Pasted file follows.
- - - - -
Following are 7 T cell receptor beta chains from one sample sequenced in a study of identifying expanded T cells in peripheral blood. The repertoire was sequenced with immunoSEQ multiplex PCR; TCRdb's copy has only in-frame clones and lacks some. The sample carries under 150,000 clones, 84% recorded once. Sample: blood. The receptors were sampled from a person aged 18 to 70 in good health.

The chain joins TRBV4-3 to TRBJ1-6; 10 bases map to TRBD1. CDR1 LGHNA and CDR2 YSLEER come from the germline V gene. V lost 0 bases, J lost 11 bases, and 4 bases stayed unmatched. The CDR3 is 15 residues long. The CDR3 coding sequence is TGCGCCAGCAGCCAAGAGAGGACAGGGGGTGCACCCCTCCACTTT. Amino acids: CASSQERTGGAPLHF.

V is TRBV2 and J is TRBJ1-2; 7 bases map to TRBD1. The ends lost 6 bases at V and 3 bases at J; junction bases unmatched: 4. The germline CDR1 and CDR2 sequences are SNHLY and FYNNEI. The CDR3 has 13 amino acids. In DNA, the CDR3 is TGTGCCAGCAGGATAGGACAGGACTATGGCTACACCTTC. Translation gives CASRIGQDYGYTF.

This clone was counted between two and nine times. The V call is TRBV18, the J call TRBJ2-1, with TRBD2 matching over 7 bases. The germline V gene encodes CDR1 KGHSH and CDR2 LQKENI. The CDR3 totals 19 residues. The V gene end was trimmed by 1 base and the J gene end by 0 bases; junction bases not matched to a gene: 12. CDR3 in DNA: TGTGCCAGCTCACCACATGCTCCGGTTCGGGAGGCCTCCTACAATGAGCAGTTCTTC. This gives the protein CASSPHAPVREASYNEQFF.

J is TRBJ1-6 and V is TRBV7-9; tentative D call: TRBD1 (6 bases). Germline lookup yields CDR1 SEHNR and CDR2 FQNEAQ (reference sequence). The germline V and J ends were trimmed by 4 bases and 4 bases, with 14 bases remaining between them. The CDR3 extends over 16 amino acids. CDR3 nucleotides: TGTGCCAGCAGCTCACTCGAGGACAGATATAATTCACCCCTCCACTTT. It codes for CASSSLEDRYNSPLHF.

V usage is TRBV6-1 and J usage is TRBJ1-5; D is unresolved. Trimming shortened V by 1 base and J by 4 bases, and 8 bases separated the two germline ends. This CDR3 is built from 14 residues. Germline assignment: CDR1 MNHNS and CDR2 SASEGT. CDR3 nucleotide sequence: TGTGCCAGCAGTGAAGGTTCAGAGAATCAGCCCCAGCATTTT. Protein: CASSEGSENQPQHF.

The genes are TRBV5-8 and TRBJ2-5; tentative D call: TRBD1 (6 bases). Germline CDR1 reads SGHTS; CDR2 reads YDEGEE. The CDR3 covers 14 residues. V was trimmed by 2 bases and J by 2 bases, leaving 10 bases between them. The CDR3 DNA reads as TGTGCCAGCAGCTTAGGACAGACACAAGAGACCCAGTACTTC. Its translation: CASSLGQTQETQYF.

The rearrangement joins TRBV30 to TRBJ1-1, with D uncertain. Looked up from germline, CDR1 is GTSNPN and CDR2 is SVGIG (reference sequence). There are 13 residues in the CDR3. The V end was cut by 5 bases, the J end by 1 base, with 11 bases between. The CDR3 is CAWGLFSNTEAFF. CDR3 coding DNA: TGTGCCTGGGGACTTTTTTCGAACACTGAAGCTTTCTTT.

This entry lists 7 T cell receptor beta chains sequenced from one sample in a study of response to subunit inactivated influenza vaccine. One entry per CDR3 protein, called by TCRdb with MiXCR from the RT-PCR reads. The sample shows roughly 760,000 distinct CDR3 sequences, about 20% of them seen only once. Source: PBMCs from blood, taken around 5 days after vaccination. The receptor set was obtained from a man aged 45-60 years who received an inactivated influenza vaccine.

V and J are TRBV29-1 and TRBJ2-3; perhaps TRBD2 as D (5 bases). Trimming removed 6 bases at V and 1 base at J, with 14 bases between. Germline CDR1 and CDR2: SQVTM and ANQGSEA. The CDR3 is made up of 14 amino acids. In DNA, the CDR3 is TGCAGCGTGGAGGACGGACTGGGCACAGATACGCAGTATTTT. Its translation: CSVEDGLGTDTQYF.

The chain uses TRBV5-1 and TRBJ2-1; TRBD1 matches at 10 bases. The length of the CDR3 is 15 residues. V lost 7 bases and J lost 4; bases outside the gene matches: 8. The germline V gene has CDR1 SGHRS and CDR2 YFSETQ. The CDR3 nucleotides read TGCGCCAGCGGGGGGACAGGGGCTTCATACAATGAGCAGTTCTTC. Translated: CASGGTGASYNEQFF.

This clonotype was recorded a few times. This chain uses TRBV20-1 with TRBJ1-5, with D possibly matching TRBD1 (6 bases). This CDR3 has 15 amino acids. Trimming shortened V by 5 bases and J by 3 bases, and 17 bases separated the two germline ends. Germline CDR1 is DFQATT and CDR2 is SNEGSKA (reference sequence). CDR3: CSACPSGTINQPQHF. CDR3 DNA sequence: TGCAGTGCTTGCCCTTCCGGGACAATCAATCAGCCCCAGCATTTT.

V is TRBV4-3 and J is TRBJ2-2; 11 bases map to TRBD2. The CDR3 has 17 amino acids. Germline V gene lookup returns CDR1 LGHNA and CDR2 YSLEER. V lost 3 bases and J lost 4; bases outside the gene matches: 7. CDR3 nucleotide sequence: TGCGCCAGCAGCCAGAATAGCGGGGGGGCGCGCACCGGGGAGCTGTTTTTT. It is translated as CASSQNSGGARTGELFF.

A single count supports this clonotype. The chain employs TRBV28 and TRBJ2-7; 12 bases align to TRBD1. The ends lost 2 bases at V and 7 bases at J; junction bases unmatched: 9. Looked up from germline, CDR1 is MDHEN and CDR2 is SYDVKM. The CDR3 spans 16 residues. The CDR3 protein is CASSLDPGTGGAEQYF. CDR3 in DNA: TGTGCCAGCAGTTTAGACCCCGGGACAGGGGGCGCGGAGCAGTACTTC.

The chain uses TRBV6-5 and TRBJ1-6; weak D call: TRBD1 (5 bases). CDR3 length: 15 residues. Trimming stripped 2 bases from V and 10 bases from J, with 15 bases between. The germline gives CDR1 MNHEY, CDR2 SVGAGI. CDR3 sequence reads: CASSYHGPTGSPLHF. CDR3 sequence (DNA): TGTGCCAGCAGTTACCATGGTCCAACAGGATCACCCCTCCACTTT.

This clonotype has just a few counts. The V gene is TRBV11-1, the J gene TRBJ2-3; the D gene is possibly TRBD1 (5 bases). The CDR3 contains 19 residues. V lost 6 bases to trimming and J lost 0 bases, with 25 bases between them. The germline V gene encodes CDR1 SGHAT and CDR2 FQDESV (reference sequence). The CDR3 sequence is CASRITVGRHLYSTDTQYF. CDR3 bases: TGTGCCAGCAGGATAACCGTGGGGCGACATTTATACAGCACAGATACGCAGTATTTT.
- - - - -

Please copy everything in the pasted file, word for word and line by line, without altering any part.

Following are 7 T cell receptor beta chains from one sample sequenced in a study of identifying expanded T cells in peripheral blood. The repertoire was sequenced with immunoSEQ multiplex PCR; TCRdb's copy has only in-frame clones and lacks some. The sample carries under 150,000 clones, 84% recorded once. Sample: blood. The receptors were sampled from a person aged 18 to 70 in good health.

The chain joins TRBV4-3 to TRBJ1-6; 10 bases map to TRBD1. CDR1 LGHNA and CDR2 YSLEER come from the germline V gene. V lost 0 bases, J lost 11 bases, and 4 bases stayed unmatched. The CDR3 is 15 residues long. The CDR3 coding sequence is TGCGCCAGCAGCCAAGAGAGGACAGGGGGTGCACCCCTCCACTTT. Amino acids: CASSQERTGGAPLHF.

V is TRBV2 and J is TRBJ1-2; 7 bases map to TRBD1. The ends lost 6 bases at V and 3 bases at J; junction bases unmatched: 4. The germline CDR1 and CDR2 sequences are SNHLY and FYNNEI. The CDR3 has 13 amino acids. In DNA, the CDR3 is TGTGCCAGCAGGATAGGACAGGACTATGGCTACACCTTC. Translation gives CASRIGQDYGYTF.

This clone was counted between two and nine times. The V call is TRBV18, the J call TRBJ2-1, with TRBD2 matching over 7 bases. The germline V gene encodes CDR1 KGHSH and CDR2 LQKENI. The CDR3 totals 19 residues. The V gene end was trimmed by 1 base and the J gene end by 0 bases; junction bases not matched to a gene: 12. CDR3 in DNA: TGTGCCAGCTCACCACATGCTCCGGTTCGGGAGGCCTCCTACAATGAGCAGTTCTTC. This gives the protein CASSPHAPVREASYNEQFF.

J is TRBJ1-6 and V is TRBV7-9; tentative D call: TRBD1 (6 bases). Germline lookup yields CDR1 SEHNR and CDR2 FQNEAQ (reference sequence). The germline V and J ends were trimmed by 4 bases and 4 bases, with 14 bases remaining between them. The CDR3 extends over 16 amino acids. CDR3 nucleotides: TGTGCCAGCAGCTCACTCGAGGACAGATATAATTCACCCCTCCACTTT. It codes for CASSSLEDRYNSPLHF.

V usage is TRBV6-1 and J usage is TRBJ1-5; D is unresolved. Trimming shortened V by 1 base and J by 4 bases, and 8 bases separated the two germline ends. This CDR3 is built from 14 residues. Germline assignment: CDR1 MNHNS and CDR2 SASEGT. CDR3 nucleotide sequence: TGTGCCAGCAGTGAAGGTTCAGAGAATCAGCCCCAGCATTTT. Protein: CASSEGSENQPQHF.

The genes are TRBV5-8 and TRBJ2-5; tentative D call: TRBD1 (6 bases). Germline CDR1 reads SGHTS; CDR2 reads YDEGEE. The CDR3 covers 14 residues. V was trimmed by 2 bases and J by 2 bases, leaving 10 bases between them. The CDR3 DNA reads as TGTGCCAGCAGCTTAGGACAGACACAAGAGACCCAGTACTTC. Its translation: CASSLGQTQETQYF.

The rearrangement joins TRBV30 to TRBJ1-1, with D uncertain. Looked up from germline, CDR1 is GTSNPN and CDR2 is SVGIG (reference sequence). There are 13 residues in the CDR3. The V end was cut by 5 bases, the J end by 1 base, with 11 bases between. The CDR3 is CAWGLFSNTEAFF. CDR3 coding DNA: TGTGCCTGGGGACTTTTTTCGAACACTGAAGCTTTCTTT.

This entry lists 7 T cell receptor beta chains sequenced from one sample in a study of response to subunit inactivated influenza vaccine. One entry per CDR3 protein, called by TCRdb with MiXCR from the RT-PCR reads. The sample shows roughly 760,000 distinct CDR3 sequences, about 20% of them seen only once. Source: PBMCs from blood, taken around 5 days after vaccination. The receptor set was obtained from a man aged 45-60 years who received an inactivated influenza vaccine.

V and J are TRBV29-1 and TRBJ2-3; perhaps TRBD2 as D (5 bases). Trimming removed 6 bases at V and 1 base at J, with 14 bases between. Germline CDR1 and CDR2: SQVTM and ANQGSEA. The CDR3 is made up of 14 amino acids. In DNA, the CDR3 is TGCAGCGTGGAGGACGGACTGGGCACAGATACGCAGTATTTT. Its translation: CSVEDGLGTDTQYF.

The chain uses TRBV5-1 and TRBJ2-1; TRBD1 matches at 10 bases. The length of the CDR3 is 15 residues. V lost 7 bases and J lost 4; bases outside the gene matches: 8. The germline V gene has CDR1 SGHRS and CDR2 YFSETQ. The CDR3 nucleotides read TGCGCCAGCGGGGGGACAGGGGCTTCATACAATGAGCAGTTCTTC. Translated: CASGGTGASYNEQFF.

This clonotype was recorded a few times. This chain uses TRBV20-1 with TRBJ1-5, with D possibly matching TRBD1 (6 bases). This CDR3 has 15 amino acids. Trimming shortened V by 5 bases and J by 3 bases, and 17 bases separated the two germline ends. Germline CDR1 is DFQATT and CDR2 is SNEGSKA (reference sequence). CDR3: CSACPSGTINQPQHF. CDR3 DNA sequence: TGCAGTGCTTGCCCTTCCGGGACAATCAATCAGCCCCAGCATTTT.

V is TRBV4-3 and J is TRBJ2-2; 11 bases map to TRBD2. The CDR3 has 17 amino acids. Germline V gene lookup returns CDR1 LGHNA and CDR2 YSLEER. V lost 3 bases and J lost 4; bases outside the gene matches: 7. CDR3 nucleotide sequence: TGCGCCAGCAGCCAGAATAGCGGGGGGGCGCGCACCGGGGAGCTGTTTTTT. It is translated as CASSQNSGGARTGELFF.

A single count supports this clonotype. The chain employs TRBV28 and TRBJ2-7; 12 bases align to TRBD1. The ends lost 2 bases at V and 7 bases at J; junction bases unmatched: 9. Looked up from germline, CDR1 is MDHEN and CDR2 is SYDVKM. The CDR3 spans 16 residues. The CDR3 protein is CASSLDPGTGGAEQYF. CDR3 in DNA: TGTGCCAGCAGTTTAGACCCCGGGACAGGGGGCGCGGAGCAGTACTTC.

The chain uses TRBV6-5 and TRBJ1-6; weak D call: TRBD1 (5 bases). CDR3 length: 15 residues. Trimming stripped 2 bases from V and 10 bases from J, with 15 bases between. The germline gives CDR1 MNHEY, CDR2 SVGAGI. CDR3 sequence reads: CASSYHGPTGSPLHF. CDR3 sequence (DNA): TGTGCCAGCAGTTACCATGGTCCAACAGGATCACCCCTCCACTTT.

This clonotype has just a few counts. The V gene is TRBV11-1, the J gene TRBJ2-3; the D gene is possibly TRBD1 (5 bases). The CDR3 contains 19 residues. V lost 6 bases to trimming and J lost 0 bases, with 25 bases between them. The germline V gene encodes CDR1 SGHAT and CDR2 FQDESV (reference sequence). The CDR3 sequence is CASRITVGRHLYSTDTQYF. CDR3 bases: TGTGCCAGCAGGATAACCGTGGGGCGACATTTATACAGCACAGATACGCAGTATTTT.